I just had a conversation with another mom of a child that was recently diagnosed with Autism and she asked me, “How do you have such a great outlook on it all?”, as she held back tears. My response to her was quick because I wanted her to get that idea that I had it all together completely out of her head! I remember being where she was. I needed her to know the truth and where I was 4 years ago when I received my son’s Autism diagnosis. I needed her to know it was not even close to where I am now. So my honest answer was, “Oh Dear Lord, you have no idea what I went through to get to this point. I still have those days, where I just want to bury my head under the blankets and hide from the world because I just don’t want to participate in life some days. And that’s ok, because I’m human and I know how far I’ve come.”
When my son was finally diagnosed, after what felt like an eternity of Doctor’s appointments and assessments, I couldn’t even say the word “Autism”. I couldn’t say it, couldn’t type it, couldn’t hear it, and couldn’t even read it. If I had to discuss it, I would say, the “A” word. I remember when I had to sign off on paperwork for my son’s IEP acknowledging his diagnosis, I couldn’t even do that. My hand shook and the pen just wouldn’t reach the paper. The only thing that hit the paper were the tears streaming down my face. I think the administrator felt so bad that they just told me to take my time and that I could bring it to them when I was able to. Some may interpret that as embarrassment, but I assure you, it was not. I know it was because of the label. I was terrified of what it all meant for him and his future. The diagnosis doesn’t come with a whole lot of encouragement but rather comes with a lot of “I don’t know’s”, “We can’t predict the future.” or my all-time favorite, “I don’t want to give you false-hope.” Because of all of this, the label drove me insane. Not to mention, the ignorance that I had already seen around it, which caused me to be afraid to talk about it. I fell into a deep depression for a little bit and that was a tough place to be with a newborn in the house and my newly diagnosed son. They both REALLY needed me, and I didn’t know how to leave the house.
I remember the day I woke up and decided my outlook needed to change. I had woken up in the middle of the night and went downstairs to just cry in peace. I proceeded to have a complete meltdown and begged God to give me some strength because I didn’t even know where to begin to be what and who I needed to be for my children. I felt like I had so much to get over because I was angry at so many unfortunate things in life that had already occurred to that point, and then now I had to figure out how to be strong and positive for this when I was still trying to get over everything before this new development. I would say I cried for about 2 hours straight. When I thought I was done, I would start wailing again. I actually didn’t even know where it was coming from! But then suddenly I stopped. I started talking and just giving myself a much needed pep talk in the middle of my living room all alone.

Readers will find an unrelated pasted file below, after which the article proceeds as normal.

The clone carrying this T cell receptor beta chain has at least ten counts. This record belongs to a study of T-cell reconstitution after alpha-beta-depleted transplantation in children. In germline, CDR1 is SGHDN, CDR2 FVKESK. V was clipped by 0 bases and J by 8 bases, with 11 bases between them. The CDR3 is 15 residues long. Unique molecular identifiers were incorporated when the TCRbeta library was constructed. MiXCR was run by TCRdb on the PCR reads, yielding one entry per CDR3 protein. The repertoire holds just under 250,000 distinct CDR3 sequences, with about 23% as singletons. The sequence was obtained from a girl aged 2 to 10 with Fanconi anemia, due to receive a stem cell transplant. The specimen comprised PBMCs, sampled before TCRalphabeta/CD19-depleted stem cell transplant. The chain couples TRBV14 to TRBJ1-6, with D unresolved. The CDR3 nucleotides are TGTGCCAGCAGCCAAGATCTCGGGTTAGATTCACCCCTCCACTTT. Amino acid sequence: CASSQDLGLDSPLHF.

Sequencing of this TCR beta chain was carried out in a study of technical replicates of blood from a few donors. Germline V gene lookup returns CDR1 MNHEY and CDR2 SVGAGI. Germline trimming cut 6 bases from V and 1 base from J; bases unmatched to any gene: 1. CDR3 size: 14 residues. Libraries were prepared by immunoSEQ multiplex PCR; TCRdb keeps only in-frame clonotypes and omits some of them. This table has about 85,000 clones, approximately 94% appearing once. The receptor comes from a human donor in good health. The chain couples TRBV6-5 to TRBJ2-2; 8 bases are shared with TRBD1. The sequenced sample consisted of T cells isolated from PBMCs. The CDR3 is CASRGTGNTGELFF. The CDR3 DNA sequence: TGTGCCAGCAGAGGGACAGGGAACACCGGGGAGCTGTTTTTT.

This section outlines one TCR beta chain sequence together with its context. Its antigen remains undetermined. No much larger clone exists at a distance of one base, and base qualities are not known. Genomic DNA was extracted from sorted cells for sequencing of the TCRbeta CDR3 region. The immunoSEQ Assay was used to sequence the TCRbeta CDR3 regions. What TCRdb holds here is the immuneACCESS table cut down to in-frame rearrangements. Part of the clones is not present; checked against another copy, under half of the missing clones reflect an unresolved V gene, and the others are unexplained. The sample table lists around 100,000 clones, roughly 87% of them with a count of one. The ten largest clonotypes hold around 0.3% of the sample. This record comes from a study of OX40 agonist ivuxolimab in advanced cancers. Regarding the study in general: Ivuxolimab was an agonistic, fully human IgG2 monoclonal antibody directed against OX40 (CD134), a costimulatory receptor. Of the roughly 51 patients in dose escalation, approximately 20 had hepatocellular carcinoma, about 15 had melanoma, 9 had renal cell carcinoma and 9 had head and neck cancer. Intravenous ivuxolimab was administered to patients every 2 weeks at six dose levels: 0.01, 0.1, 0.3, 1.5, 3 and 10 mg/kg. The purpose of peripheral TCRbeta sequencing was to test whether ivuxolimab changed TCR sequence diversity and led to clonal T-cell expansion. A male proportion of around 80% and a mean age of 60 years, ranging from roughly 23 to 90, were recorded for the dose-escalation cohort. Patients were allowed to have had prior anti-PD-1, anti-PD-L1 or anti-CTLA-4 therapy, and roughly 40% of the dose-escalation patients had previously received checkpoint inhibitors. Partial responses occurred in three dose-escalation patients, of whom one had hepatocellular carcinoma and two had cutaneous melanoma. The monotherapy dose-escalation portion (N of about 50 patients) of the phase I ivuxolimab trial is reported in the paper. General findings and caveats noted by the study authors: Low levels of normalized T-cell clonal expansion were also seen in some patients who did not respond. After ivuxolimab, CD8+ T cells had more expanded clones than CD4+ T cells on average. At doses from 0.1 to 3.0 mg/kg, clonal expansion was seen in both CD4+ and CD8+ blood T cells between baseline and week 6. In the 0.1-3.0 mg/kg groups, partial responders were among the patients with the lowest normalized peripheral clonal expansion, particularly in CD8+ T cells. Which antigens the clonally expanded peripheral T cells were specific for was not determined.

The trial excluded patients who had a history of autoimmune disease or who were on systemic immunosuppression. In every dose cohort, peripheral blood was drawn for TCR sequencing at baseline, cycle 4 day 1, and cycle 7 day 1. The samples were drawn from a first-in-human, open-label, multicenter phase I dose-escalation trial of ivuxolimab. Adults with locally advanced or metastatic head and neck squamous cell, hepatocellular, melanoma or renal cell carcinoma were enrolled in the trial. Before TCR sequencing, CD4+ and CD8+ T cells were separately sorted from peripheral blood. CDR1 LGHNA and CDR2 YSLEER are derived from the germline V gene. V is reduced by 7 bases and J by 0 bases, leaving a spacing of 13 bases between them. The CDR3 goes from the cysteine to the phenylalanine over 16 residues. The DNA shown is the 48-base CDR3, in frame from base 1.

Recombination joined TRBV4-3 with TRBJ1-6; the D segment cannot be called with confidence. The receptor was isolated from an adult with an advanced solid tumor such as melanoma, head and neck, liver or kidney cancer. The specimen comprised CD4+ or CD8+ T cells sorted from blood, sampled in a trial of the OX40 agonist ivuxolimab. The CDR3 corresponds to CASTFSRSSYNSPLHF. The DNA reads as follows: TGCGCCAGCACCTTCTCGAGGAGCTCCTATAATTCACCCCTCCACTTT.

I told myself my children are watching me. They are always looking at me to see how I handle life and everything that will get thrown my way. If I believe something can’t be done, then they will believe that. If I believe in limits, then they will believe in limits. If I allow someone to destroy my faith and positivity, they will learn to do the same. If I don’t smile and enjoy life through the dark moments, then they will miss the beauty in every day, even the tough ones. If I give up, so will they. If I say it’s not possible, they will believe me. If I am scared and don’t face fear in the face, they will back down at every challenge they are faced with. If I give so much emphasis on a label, they will, too. I told myself to “Suck it up, Buttercup!”. Life is tough. Your child is the same beautiful, happy, funny, amazing boy you were head over heels in love with before he received a diagnosis. Maybe you didn’t like the way those doctors tried to completely discourage you or gave you little hope, but you don’t have to believe in anything they say. You are his mother. Believe in your son. Believe in your daughter. Believe that anything can be achieved if you believe and work hard. Believe in love and all that it can do.
I passed out on the couch and woke up a few hours later to my children that had risen with the sun. I got up and got to my day. That’s the day I woke up with a new and different outlook because I finally realized they were watching me and will always be. I made a list of all the things I was finally going to do to show them we don’t back down from challenges, and we go for what we want no matter what we’re up against. I committed to being stronger and a better role model for them. In turn, it helped me become a better person. I always thought I’d be their teacher, but somehow I feel as if my children have taught me so much more.
I share this for everyone who is where I was 4 years ago. I’m not saying that I never have those moments any longer where I get angry when I see him struggle, or that I don’t cry when he’s breaking down over a haircut, because sometimes it’s just tough. Cry if you need to. You can mourn that picture in your head because you are human. But please know this, you know your child better than anyone on this planet. Believe in love and hard work. Believe in your child. And remember…they are always watching. Never, never give up.